I showed up for my first “Flow sesh” feeling sluggish. It was 6 p.m. on a Monday, and I had promised myself I was going to use the time to try to make headway on a writing project I had been putting off all day. But I was also pretty skeptical.
Flow Club, a platform for virtual coworking sessions, promises to allow members to “Feel good getting work done.” What’s not to love? But the company also markets itself as a “Peloton for coworking” and a “space where people work in high-intensity sprints designed to double their productivity.” These last two phrases (sprints and Pelotons?!) felt a little too Silicon Valley for me, and like all deeply disenchanted millennials, I’m inclined to cringe at the “optimize everything” mindset in labor systems ultimately designed to spit us all out.
And yet, as much as I wish I didn’t, I still crave optimization and hyper-productivity. And so, there I was, logged into the Flow Club platform with eight temporary co-workers, ready for an hour of on-camera work.
We began with five minutes of introductions, in which each person explained their goal for the session: grading papers, writing grants and proposals, responding to Slack, editing websites and slide decks. Others were there to “talk to a friend”; eat dinner, snack on a banana, or drink a juice; or even rack up Fitbit steps.
After introductions, the session’s host started some background music, everyone turned off their microphones, and we got busy. Most people left their cameras on, which, the company says, is “important in setting the context and creating an energetic environment.” Fifty minutes passed, and a gong sound rang through the speakers, letting us know it was time to regroup. Over five minutes, we shared our progress, which many people had also registered on shared checklists that popped up over their video boxes. Upon leaving the session, we were brought to a survey that asked us to rate how “in the flow” we were and prompted us to send a thank-you note to our host, who, the platform reminded us, was a volunteer.
I left the session pleasantly surprised and (dare I say!) fulfilled. I accomplished more than I had expected, and I felt a strange sense of connection. I signed up for six more sessions over the next week.
One of my biggest challenges working remotely has been the need to “perform” work. Performing work (and by extension, productivity) is very easy in-person: Your coworkers (and your boss) can see how early you show up, how purposefully you type, how selflessly you eat lunch at your desk. With remote work, though, the parameters change. Performing productivity is more complex—is it how many emails you send? When you’re online? How many projects you advance or Zoom calls you connect to?
(Some people may be thinking here, why the focus on performing? Why not focus on the end product, rather than impressing people along the way? And to them, I would say, Congratulations. Most of us haven’t done enough therapy to get there yet, and/or don’t live in work environments that allow us to.)
Part of the attractiveness of physical coworking spaces or coffee shops is that they themselves are a stage. Others are performing work and create the space for you to do so as well. In performing, there is some sort of accountability. Do you really want to look at your phone again? Would you really feel good knowing the person who walked behind you saw your open Facebook tab? People talk about the common energy in these spaces, and the desire to perform productivity is a driving force behind that energy.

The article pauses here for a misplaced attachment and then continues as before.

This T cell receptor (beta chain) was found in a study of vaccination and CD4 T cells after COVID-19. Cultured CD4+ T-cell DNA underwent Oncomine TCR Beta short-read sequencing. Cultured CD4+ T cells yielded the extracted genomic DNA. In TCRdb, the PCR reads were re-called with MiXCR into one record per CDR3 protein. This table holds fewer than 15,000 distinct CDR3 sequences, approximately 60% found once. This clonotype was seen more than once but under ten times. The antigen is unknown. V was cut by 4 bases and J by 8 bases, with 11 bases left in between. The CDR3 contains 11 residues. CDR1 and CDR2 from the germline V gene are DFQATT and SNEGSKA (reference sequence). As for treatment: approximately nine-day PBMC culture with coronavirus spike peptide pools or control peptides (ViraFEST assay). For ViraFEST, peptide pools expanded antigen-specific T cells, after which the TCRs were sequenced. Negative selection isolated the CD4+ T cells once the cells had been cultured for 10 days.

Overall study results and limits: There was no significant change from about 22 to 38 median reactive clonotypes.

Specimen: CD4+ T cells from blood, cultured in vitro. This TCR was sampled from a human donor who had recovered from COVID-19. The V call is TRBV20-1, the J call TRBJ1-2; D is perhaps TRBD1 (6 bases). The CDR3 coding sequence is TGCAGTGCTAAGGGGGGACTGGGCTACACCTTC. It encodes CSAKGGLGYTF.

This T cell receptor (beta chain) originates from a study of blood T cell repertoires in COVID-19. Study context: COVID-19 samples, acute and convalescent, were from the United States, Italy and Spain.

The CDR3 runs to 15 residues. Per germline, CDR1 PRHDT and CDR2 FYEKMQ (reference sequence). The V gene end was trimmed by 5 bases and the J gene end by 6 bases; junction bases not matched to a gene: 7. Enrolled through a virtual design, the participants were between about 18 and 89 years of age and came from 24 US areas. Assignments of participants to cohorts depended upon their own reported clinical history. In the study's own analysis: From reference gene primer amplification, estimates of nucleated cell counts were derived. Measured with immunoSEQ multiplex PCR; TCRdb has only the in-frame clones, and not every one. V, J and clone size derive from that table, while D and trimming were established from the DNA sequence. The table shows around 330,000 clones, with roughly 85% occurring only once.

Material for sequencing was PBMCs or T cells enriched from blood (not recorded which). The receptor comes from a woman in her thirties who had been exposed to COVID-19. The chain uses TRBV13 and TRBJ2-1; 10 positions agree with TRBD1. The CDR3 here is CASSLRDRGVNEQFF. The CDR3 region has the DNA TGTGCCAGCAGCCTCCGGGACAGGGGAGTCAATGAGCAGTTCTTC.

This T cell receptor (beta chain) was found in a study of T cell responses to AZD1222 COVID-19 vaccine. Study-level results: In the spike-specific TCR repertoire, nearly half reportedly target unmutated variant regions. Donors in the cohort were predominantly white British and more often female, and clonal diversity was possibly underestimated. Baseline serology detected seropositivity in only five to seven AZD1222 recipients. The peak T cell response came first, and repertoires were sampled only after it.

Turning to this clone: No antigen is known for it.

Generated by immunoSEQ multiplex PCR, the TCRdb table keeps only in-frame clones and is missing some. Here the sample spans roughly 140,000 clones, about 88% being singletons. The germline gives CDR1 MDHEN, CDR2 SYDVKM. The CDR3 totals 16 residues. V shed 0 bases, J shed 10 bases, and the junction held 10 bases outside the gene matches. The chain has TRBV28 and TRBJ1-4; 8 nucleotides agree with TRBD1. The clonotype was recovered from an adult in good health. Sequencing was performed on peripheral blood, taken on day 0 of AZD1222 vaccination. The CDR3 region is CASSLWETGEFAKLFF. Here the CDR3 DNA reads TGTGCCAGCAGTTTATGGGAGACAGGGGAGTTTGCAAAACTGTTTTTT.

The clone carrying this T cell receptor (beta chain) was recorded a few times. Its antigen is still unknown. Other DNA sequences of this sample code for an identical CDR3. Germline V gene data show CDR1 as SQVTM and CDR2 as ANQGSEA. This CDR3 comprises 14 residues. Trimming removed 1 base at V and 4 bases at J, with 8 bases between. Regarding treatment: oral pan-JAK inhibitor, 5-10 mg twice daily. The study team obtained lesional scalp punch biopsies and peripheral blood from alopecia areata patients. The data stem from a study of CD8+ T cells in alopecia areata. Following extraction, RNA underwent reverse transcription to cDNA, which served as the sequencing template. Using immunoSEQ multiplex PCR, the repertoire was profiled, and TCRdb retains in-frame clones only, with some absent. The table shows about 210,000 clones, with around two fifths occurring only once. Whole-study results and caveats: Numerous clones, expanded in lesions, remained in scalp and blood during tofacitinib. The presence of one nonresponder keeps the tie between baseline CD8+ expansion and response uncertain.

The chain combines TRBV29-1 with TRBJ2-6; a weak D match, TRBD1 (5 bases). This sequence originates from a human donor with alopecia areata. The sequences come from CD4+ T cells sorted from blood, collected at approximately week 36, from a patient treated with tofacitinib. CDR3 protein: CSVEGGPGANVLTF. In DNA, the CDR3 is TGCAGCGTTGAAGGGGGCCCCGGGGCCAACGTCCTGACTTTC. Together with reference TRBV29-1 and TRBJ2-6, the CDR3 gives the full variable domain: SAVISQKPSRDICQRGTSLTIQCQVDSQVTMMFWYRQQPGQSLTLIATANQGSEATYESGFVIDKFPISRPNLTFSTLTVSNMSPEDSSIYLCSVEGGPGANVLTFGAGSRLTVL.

This, in my experience, was one of the most powerful parts of Flow Club. There you were, on camera, with no alternative but to look at least as productive as the tech founder with seven items on her shared to-do list. And the line between looking and being productive is surprisingly thin.
Flow Club offers a free two-week trial, after which it costs $400 a year. The platform, which has raised $5 million in funding, opened to users in early April.
Flow Club, it’s important to point out, is not without privacy and security concerns. As Jonny Evans wrote in Computerworld, “In essence, it takes a very private and creative time—productive time—places a boundary around it and transforms it into a data experience that is (unless you switch the video off) captured on camera.”
Ricky Yean, the co-founder and CEO of Flow Club, told me via email that the platform employs standard technical practices like SSL to protect user security. Flow Club uses Daily.co to provide its video infrastructure, which also tracks how long someone is in a session or if there were connectivity or other technical issues. That data, Yean said, is stored for 21 days and used for “debugging purposes only.” Data such as how many sessions a user has attended and the tasks they input and accomplish is stored and shared in the user’s profile, but cannot be accessed by third parties, according to Yean. The company does not record sessions, and Yean said they worked to “foster a respectful community overall,” using a sort of opt-in model—users can be as specific or vague as they wish about their tasks, and are able to choose whether to publicly share info like their last names, employers, or cities.